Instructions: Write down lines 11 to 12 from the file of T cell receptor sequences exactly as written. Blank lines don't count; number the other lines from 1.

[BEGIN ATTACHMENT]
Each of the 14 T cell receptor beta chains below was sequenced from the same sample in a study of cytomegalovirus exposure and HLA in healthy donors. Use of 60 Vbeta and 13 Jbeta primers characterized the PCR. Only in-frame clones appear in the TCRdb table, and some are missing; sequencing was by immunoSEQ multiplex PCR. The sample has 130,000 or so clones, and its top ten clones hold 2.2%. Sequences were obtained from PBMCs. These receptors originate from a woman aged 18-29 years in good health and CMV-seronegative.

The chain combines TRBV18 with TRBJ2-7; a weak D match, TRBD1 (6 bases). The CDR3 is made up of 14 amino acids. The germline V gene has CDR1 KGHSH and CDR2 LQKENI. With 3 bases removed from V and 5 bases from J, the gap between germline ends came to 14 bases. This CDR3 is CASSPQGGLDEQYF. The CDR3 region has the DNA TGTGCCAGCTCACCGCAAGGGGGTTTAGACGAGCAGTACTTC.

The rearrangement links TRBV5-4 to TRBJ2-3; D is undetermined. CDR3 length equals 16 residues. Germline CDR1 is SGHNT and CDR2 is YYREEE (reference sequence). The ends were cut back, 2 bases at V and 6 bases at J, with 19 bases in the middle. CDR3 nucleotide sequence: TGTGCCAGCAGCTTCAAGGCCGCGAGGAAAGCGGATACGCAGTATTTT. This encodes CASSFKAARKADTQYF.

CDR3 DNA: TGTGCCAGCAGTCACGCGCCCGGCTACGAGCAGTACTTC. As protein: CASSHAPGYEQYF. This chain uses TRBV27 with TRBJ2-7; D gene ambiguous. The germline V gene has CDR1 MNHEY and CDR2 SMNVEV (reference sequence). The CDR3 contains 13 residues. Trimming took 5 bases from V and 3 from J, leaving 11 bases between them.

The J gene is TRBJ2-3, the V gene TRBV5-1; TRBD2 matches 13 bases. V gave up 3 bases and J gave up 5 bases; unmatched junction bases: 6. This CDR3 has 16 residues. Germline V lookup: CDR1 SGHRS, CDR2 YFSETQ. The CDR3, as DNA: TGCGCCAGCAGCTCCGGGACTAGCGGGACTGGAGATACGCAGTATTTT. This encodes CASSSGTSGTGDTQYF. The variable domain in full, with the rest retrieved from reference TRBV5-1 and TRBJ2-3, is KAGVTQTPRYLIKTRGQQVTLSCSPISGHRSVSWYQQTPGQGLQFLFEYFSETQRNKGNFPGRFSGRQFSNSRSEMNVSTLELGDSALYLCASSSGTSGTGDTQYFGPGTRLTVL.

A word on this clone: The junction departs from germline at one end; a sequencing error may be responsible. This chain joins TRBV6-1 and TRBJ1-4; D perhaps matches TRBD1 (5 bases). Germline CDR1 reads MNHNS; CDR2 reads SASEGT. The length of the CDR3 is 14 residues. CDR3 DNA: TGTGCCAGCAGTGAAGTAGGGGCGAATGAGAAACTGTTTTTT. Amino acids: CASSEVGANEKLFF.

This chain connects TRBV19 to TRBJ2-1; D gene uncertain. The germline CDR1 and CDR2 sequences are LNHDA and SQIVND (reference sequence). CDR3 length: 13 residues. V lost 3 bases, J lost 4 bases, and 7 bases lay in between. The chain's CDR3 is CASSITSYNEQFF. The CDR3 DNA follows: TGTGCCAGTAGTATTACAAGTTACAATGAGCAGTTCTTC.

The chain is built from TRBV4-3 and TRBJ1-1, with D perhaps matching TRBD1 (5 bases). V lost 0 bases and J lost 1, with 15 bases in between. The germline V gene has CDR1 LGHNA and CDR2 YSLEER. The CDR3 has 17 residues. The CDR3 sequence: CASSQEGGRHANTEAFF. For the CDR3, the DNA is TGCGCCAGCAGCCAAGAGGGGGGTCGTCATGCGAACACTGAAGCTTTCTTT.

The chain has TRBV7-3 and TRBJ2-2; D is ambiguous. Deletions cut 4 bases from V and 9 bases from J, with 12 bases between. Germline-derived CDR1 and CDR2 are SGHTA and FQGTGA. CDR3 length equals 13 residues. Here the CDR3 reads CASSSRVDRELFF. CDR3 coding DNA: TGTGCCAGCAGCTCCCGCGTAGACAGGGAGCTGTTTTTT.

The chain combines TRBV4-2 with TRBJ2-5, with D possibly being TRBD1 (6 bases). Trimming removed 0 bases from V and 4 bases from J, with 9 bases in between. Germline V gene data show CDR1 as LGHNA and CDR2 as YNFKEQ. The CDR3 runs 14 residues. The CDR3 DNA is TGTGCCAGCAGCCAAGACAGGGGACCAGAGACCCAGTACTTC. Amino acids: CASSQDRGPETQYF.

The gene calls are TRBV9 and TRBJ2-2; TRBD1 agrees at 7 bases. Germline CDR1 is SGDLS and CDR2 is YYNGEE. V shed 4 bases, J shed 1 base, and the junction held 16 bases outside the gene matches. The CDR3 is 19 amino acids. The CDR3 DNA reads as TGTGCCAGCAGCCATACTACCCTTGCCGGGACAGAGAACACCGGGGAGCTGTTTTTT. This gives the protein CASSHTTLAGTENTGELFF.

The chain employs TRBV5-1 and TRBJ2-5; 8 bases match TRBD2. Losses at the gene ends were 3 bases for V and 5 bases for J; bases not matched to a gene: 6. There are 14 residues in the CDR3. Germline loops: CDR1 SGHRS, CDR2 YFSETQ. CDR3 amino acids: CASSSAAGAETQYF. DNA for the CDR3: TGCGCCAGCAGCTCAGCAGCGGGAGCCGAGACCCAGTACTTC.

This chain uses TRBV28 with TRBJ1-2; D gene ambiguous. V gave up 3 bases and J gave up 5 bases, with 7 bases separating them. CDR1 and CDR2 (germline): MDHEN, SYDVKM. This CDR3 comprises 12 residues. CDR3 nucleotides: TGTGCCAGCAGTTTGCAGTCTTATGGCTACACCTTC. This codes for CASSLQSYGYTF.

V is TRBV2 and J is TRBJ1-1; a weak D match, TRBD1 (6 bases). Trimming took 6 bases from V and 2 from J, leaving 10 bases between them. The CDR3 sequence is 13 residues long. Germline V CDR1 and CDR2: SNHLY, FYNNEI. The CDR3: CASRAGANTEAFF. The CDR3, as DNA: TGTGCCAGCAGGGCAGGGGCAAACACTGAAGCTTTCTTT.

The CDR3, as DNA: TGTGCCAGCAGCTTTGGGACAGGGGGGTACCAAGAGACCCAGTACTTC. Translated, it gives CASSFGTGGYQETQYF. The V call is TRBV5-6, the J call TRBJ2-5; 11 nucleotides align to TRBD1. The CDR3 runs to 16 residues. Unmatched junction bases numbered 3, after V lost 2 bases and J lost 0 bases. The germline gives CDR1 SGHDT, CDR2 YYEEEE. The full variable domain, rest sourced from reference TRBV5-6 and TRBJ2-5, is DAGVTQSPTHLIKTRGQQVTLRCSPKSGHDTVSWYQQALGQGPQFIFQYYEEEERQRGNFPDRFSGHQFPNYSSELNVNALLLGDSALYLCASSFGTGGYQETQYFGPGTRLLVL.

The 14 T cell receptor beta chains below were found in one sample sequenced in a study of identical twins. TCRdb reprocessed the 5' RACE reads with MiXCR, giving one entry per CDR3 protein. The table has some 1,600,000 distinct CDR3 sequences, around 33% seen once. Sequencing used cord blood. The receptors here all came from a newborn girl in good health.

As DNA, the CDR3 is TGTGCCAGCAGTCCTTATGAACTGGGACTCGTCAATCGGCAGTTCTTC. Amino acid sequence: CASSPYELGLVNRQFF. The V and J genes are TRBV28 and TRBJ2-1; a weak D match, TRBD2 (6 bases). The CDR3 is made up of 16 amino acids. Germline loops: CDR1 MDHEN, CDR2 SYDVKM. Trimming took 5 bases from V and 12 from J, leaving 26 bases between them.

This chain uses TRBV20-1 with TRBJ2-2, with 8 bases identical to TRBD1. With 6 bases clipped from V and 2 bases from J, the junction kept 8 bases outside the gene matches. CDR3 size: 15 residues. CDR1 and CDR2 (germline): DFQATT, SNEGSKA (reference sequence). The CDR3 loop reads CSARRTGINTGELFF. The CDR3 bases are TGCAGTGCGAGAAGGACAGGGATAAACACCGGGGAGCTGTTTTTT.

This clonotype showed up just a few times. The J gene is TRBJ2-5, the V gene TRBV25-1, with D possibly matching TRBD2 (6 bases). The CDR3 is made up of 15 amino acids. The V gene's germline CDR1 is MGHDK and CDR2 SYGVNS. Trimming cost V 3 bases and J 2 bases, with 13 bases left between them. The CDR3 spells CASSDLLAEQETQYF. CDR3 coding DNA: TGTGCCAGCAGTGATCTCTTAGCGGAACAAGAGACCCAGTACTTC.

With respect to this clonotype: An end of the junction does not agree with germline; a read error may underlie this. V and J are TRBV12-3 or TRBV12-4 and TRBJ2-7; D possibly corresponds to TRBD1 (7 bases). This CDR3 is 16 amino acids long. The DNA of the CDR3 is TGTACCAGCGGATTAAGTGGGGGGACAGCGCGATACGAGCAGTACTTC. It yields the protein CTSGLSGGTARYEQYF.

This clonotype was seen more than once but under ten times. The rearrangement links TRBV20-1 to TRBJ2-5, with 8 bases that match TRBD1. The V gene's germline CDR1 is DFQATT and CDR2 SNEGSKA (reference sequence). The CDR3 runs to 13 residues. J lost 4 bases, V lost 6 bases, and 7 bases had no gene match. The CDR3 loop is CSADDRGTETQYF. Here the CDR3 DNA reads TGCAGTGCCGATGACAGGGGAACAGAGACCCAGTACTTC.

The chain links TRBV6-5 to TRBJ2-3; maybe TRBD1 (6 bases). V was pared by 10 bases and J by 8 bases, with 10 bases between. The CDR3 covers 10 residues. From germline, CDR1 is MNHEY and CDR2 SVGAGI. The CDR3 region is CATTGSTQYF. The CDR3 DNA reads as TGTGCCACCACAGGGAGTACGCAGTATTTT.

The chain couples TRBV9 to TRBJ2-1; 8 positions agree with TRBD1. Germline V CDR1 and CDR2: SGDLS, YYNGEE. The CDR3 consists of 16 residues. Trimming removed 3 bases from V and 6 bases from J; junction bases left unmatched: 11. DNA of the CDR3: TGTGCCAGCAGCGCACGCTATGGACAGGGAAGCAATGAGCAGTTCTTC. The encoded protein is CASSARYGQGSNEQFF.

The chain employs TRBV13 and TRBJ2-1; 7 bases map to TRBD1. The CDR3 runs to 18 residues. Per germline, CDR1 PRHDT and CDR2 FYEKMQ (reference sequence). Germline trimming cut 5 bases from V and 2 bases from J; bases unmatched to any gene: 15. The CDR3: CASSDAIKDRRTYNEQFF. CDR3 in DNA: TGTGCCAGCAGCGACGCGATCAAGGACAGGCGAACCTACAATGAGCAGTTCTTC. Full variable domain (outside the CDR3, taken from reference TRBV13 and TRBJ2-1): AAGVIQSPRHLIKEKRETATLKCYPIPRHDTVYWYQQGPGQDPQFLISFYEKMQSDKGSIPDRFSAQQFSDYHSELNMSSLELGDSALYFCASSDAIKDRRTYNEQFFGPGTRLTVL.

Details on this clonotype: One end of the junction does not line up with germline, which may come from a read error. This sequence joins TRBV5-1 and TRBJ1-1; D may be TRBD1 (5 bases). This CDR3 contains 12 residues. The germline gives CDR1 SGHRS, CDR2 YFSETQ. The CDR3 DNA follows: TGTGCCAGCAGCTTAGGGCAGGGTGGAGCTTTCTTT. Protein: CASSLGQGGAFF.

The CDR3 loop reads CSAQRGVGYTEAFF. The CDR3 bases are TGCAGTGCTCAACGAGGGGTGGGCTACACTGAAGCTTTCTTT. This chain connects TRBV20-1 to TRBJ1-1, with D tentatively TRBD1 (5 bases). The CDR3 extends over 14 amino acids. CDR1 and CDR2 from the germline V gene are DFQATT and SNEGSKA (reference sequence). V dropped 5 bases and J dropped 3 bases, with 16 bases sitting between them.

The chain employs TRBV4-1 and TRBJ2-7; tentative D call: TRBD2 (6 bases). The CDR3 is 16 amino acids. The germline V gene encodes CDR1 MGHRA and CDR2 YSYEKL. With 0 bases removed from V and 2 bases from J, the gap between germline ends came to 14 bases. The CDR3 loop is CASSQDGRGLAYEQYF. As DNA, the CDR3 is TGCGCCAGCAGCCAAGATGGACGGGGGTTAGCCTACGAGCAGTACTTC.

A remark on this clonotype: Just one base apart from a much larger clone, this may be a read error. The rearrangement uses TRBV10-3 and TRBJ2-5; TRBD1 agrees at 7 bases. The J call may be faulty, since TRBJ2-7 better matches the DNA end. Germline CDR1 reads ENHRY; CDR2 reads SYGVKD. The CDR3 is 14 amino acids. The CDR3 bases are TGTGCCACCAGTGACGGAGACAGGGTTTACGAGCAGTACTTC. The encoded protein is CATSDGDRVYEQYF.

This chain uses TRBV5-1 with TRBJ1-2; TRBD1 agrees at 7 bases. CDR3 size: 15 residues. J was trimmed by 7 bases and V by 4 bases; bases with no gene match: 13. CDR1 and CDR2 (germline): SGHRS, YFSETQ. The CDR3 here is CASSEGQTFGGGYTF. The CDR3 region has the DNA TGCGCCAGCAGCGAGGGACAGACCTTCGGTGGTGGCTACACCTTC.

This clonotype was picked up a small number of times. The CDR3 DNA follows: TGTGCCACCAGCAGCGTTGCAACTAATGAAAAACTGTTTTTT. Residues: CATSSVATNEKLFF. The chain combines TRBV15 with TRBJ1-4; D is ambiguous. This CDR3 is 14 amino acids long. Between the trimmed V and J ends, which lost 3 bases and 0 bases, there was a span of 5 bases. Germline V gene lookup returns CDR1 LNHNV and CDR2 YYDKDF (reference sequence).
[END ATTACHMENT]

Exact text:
The gene calls are TRBV9 and TRBJ2-2; TRBD1 agrees at 7 bases. Germline CDR1 is SGDLS and CDR2 is YYNGEE. V shed 4 bases, J shed 1 base, and the junction held 16 bases outside the gene matches. The CDR3 is 19 amino acids. The CDR3 DNA reads as TGTGCCAGCAGCCATACTACCCTTGCCGGGACAGAGAACACCGGGGAGCTGTTTTTT. This gives the protein CASSHTTLAGTENTGELFF.

The chain employs TRBV5-1 and TRBJ2-5; 8 bases match TRBD2. Losses at the gene ends were 3 bases for V and 5 bases for J; bases not matched to a gene: 6. There are 14 residues in the CDR3. Germline loops: CDR1 SGHRS, CDR2 YFSETQ. CDR3 amino acids: CASSSAAGAETQYF. DNA for the CDR3: TGCGCCAGCAGCTCAGCAGCGGGAGCCGAGACCCAGTACTTC.